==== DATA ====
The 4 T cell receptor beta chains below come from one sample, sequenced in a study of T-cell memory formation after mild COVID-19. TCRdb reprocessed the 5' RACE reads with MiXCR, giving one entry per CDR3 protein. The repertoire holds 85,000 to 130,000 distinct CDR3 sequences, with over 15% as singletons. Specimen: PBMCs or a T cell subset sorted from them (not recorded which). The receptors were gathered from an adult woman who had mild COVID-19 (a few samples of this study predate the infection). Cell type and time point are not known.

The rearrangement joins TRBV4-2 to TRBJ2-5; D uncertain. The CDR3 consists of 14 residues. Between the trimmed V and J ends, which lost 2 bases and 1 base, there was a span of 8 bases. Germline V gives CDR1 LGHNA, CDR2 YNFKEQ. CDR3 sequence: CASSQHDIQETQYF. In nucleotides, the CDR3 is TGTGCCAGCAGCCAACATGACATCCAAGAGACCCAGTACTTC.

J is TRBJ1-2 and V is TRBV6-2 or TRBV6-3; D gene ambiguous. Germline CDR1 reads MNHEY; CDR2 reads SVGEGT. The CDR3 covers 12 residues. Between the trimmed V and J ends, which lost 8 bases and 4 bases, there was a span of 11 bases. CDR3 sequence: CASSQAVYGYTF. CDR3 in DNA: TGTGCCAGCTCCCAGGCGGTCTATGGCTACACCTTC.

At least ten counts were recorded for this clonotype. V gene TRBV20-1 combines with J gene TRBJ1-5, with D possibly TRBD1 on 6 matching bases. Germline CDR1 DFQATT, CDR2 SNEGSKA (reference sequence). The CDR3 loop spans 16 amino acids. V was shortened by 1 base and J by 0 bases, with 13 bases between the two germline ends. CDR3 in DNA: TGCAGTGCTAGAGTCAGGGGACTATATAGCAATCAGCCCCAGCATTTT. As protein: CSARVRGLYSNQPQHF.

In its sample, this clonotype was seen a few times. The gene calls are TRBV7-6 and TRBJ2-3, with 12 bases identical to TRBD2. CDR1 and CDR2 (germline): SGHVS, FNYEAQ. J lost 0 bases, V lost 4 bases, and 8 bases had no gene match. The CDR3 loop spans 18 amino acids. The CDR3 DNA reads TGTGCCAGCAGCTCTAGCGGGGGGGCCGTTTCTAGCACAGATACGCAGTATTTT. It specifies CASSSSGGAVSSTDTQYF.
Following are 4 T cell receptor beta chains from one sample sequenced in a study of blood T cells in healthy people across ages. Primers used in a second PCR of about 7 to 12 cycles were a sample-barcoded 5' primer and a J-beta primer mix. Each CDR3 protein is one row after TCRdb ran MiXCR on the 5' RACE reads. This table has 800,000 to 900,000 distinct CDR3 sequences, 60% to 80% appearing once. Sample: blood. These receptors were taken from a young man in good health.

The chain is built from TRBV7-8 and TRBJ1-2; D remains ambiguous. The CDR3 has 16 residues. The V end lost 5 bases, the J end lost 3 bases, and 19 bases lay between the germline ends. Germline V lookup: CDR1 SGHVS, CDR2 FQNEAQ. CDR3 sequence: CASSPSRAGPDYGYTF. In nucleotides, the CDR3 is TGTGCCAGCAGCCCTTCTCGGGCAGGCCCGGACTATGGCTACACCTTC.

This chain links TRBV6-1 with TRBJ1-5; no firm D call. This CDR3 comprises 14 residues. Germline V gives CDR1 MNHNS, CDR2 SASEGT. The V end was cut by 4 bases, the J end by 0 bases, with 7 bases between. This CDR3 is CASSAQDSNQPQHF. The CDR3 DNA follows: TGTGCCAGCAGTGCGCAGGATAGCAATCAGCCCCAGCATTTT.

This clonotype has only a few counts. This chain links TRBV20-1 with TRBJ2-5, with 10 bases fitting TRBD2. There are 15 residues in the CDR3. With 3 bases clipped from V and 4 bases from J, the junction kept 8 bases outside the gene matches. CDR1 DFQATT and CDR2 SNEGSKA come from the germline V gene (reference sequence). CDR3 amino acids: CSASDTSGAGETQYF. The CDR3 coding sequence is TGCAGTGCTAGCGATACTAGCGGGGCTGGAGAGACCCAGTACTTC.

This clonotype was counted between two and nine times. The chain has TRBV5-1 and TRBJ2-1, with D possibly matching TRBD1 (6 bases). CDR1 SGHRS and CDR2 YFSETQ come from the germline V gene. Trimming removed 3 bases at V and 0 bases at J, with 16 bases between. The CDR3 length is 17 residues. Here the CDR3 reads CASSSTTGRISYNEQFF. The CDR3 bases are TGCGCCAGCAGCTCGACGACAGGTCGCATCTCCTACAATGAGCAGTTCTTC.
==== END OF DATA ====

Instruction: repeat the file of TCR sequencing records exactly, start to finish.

The 4 T cell receptor beta chains below come from one sample, sequenced in a study of T-cell memory formation after mild COVID-19. TCRdb reprocessed the 5' RACE reads with MiXCR, giving one entry per CDR3 protein. The repertoire holds 85,000 to 130,000 distinct CDR3 sequences, with over 15% as singletons. Specimen: PBMCs or a T cell subset sorted from them (not recorded which). The receptors were gathered from an adult woman who had mild COVID-19 (a few samples of this study predate the infection). Cell type and time point are not known.

The rearrangement joins TRBV4-2 to TRBJ2-5; D uncertain. The CDR3 consists of 14 residues. Between the trimmed V and J ends, which lost 2 bases and 1 base, there was a span of 8 bases. Germline V gives CDR1 LGHNA, CDR2 YNFKEQ. CDR3 sequence: CASSQHDIQETQYF. In nucleotides, the CDR3 is TGTGCCAGCAGCCAACATGACATCCAAGAGACCCAGTACTTC.

J is TRBJ1-2 and V is TRBV6-2 or TRBV6-3; D gene ambiguous. Germline CDR1 reads MNHEY; CDR2 reads SVGEGT. The CDR3 covers 12 residues. Between the trimmed V and J ends, which lost 8 bases and 4 bases, there was a span of 11 bases. CDR3 sequence: CASSQAVYGYTF. CDR3 in DNA: TGTGCCAGCTCCCAGGCGGTCTATGGCTACACCTTC.

At least ten counts were recorded for this clonotype. V gene TRBV20-1 combines with J gene TRBJ1-5, with D possibly TRBD1 on 6 matching bases. Germline CDR1 DFQATT, CDR2 SNEGSKA (reference sequence). The CDR3 loop spans 16 amino acids. V was shortened by 1 base and J by 0 bases, with 13 bases between the two germline ends. CDR3 in DNA: TGCAGTGCTAGAGTCAGGGGACTATATAGCAATCAGCCCCAGCATTTT. As protein: CSARVRGLYSNQPQHF.

In its sample, this clonotype was seen a few times. The gene calls are TRBV7-6 and TRBJ2-3, with 12 bases identical to TRBD2. CDR1 and CDR2 (germline): SGHVS, FNYEAQ. J lost 0 bases, V lost 4 bases, and 8 bases had no gene match. The CDR3 loop spans 18 amino acids. The CDR3 DNA reads TGTGCCAGCAGCTCTAGCGGGGGGGCCGTTTCTAGCACAGATACGCAGTATTTT. It specifies CASSSSGGAVSSTDTQYF.
Following are 4 T cell receptor beta chains from one sample sequenced in a study of blood T cells in healthy people across ages. Primers used in a second PCR of about 7 to 12 cycles were a sample-barcoded 5' primer and a J-beta primer mix. Each CDR3 protein is one row after TCRdb ran MiXCR on the 5' RACE reads. This table has 800,000 to 900,000 distinct CDR3 sequences, 60% to 80% appearing once. Sample: blood. These receptors were taken from a young man in good health.

The chain is built from TRBV7-8 and TRBJ1-2; D remains ambiguous. The CDR3 has 16 residues. The V end lost 5 bases, the J end lost 3 bases, and 19 bases lay between the germline ends. Germline V lookup: CDR1 SGHVS, CDR2 FQNEAQ. CDR3 sequence: CASSPSRAGPDYGYTF. In nucleotides, the CDR3 is TGTGCCAGCAGCCCTTCTCGGGCAGGCCCGGACTATGGCTACACCTTC.

This chain links TRBV6-1 with TRBJ1-5; no firm D call. This CDR3 comprises 14 residues. Germline V gives CDR1 MNHNS, CDR2 SASEGT. The V end was cut by 4 bases, the J end by 0 bases, with 7 bases between. This CDR3 is CASSAQDSNQPQHF. The CDR3 DNA follows: TGTGCCAGCAGTGCGCAGGATAGCAATCAGCCCCAGCATTTT.

This clonotype has only a few counts. This chain links TRBV20-1 with TRBJ2-5, with 10 bases fitting TRBD2. There are 15 residues in the CDR3. With 3 bases clipped from V and 4 bases from J, the junction kept 8 bases outside the gene matches. CDR1 DFQATT and CDR2 SNEGSKA come from the germline V gene (reference sequence). CDR3 amino acids: CSASDTSGAGETQYF. The CDR3 coding sequence is TGCAGTGCTAGCGATACTAGCGGGGCTGGAGAGACCCAGTACTTC.

This clonotype was counted between two and nine times. The chain has TRBV5-1 and TRBJ2-1, with D possibly matching TRBD1 (6 bases). CDR1 SGHRS and CDR2 YFSETQ come from the germline V gene. Trimming removed 3 bases at V and 0 bases at J, with 16 bases between. The CDR3 length is 17 residues. Here the CDR3 reads CASSSTTGRISYNEQFF. The CDR3 bases are TGCGCCAGCAGCTCGACGACAGGTCGCATCTCCTACAATGAGCAGTTCTTC.